Epistle Lessons

Our Epistle lessons in the time of preparation and on Sunday come from Hebrews, and our friend King Melchizedek makes another, important, appearance. To be a priest in first century Israel or Judah, you had to be a descendent of Aaron. Melchizedek first appears in Genesis 14 where he blesses Abram. He lived sometime between the eighteenth and sixteenth centuries BCE. Aaron and Moses lived about the thirteenth century BCE, so Melchizedek couldn't have been a descendent of Aaron. As you know from our readings last week, Melchizedek was also acknowledged as a priest in Psalm 110:4. He represented a separate order of priests, and an exception to the requirement of descent from Aaron. Assigning Christ's priesthood to the order of Melchizedek nicely avoids his needing to be descended from Aaron. Also of note, there is no Scriptural reference to the death of Melchizedek, which explains some of the language about his order being eternal. To modern people, all this fuss about orders of Israelite priests may appear pretty silly, but to first century Jewish Christians, it was very serious.

Complementary Hebrew Scripture

Yet another story about vision is in our Tuesday Hebrew Scripture. The King of Aram finds out that it is Elisha who keeps warning the King of Israel about the Aramean plans, so he sends his army to find Elisha. They surround Dothan, where Elisha is, and Elisha's servant is greatly afraid. Elisha prays that his servant be allowed to see that the mountain was full of horses and chariots of fire all around Elisha. Elisha prayed that the Aramean army be struck blind, and it was.

Consider this week the ways in which you might be blind, and ask God to give you a vision of the army that surrounds you to support you in doing God's will.

Four of our other Hebrew Scripture readings come from Jeremiah. On Thursday, Jeremiah warns the prophets of Samaria (the capital of Israel, the northern kingdom) and Jerusalem (the capital of Judah, the southern kingdom) that they will eat wormwood and drink poisoned water because of their infidelity and adultery toward God. On Friday, Jeremiah says that it is God who sent him to prophesy, and tells them to amend their ways and perhaps God's mind will be changed. In a shining moment of faith he says “But as for me, here I am in your hands. Do with me as seems good and right to you. Only know for certain that if you put me to death, you will be bringing innocent blood upon yourselves and upon this city and its inhabitants, for in truth the Lord sent me to you to speak all these words in your ears.” On Sunday, this prophet of doom and gloom proclaims that God will save a remnant of Israel, and the remnant will return from their exile with songs of gladness and praise.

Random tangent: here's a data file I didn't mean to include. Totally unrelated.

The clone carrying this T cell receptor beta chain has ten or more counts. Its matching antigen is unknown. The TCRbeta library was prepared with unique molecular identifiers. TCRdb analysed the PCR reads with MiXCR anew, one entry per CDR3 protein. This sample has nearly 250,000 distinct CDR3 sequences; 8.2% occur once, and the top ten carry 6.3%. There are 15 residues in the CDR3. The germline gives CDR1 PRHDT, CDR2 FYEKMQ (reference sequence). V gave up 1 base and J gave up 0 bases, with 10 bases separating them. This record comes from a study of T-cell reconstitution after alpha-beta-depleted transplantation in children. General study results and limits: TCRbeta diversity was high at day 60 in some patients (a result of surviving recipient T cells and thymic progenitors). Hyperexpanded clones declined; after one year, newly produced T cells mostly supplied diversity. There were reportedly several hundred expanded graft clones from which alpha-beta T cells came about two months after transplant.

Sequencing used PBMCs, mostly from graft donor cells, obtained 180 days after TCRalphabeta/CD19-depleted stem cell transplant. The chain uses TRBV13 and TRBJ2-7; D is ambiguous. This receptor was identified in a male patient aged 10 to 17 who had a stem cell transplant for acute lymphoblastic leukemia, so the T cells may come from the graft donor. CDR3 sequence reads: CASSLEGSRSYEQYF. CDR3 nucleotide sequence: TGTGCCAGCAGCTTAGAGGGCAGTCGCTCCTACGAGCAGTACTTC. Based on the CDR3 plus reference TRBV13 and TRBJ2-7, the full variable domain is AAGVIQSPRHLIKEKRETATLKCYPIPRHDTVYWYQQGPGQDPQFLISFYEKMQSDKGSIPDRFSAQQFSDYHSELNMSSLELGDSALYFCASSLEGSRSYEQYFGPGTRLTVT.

Semi-continuous Hebrew Scripture

We finish up our reading of Job on Saturday and Sunday. On Saturday God effectively scolds Job's friends for not speaking rightly of God. On Sunday, Job answers God that he is humbled and satisfied. Job's fortunes are restored and he gains a new family. It is somewhat irksome that the narrative assumes that Job's first children could be replaced by another set. However, this may be a convention in this kind of story in the Middle East, or there may be some other explanation for it.

Our other lessons except Tuesday have to do with the exile. On Thursday, Isaiah tells King Hezekiah that the Babylonians will take all that he has and his sons will be eunuchs in the King of Babylon's palace. On Monday, Isaiah says that injustice and oppression will be punished, and on Wednesday Ezekiel says that the land has sinned against God and that not even Noah, Daniel, or Job (all exemplars of righteousness) could save sinners, yet there will be a remnant left.

Tuesday's lesson, the eighteenth chapter of Ezekiel, says that the sinner will be punished for his or her sins, but neither the parents nor the children (provided they are righteous) will be punished. The way I interpret that is the remnant who were left behind at the time of the exile were those who had not sinned.

Of course, there is more, including Moses arguing with God and Peter declaring that once we were not a people, but now we are God's people. May it be so for you.

I hope these readings bring a special blessing into your life. Thank you for all that you do to bring God's reign into being.
Mike Gilbertson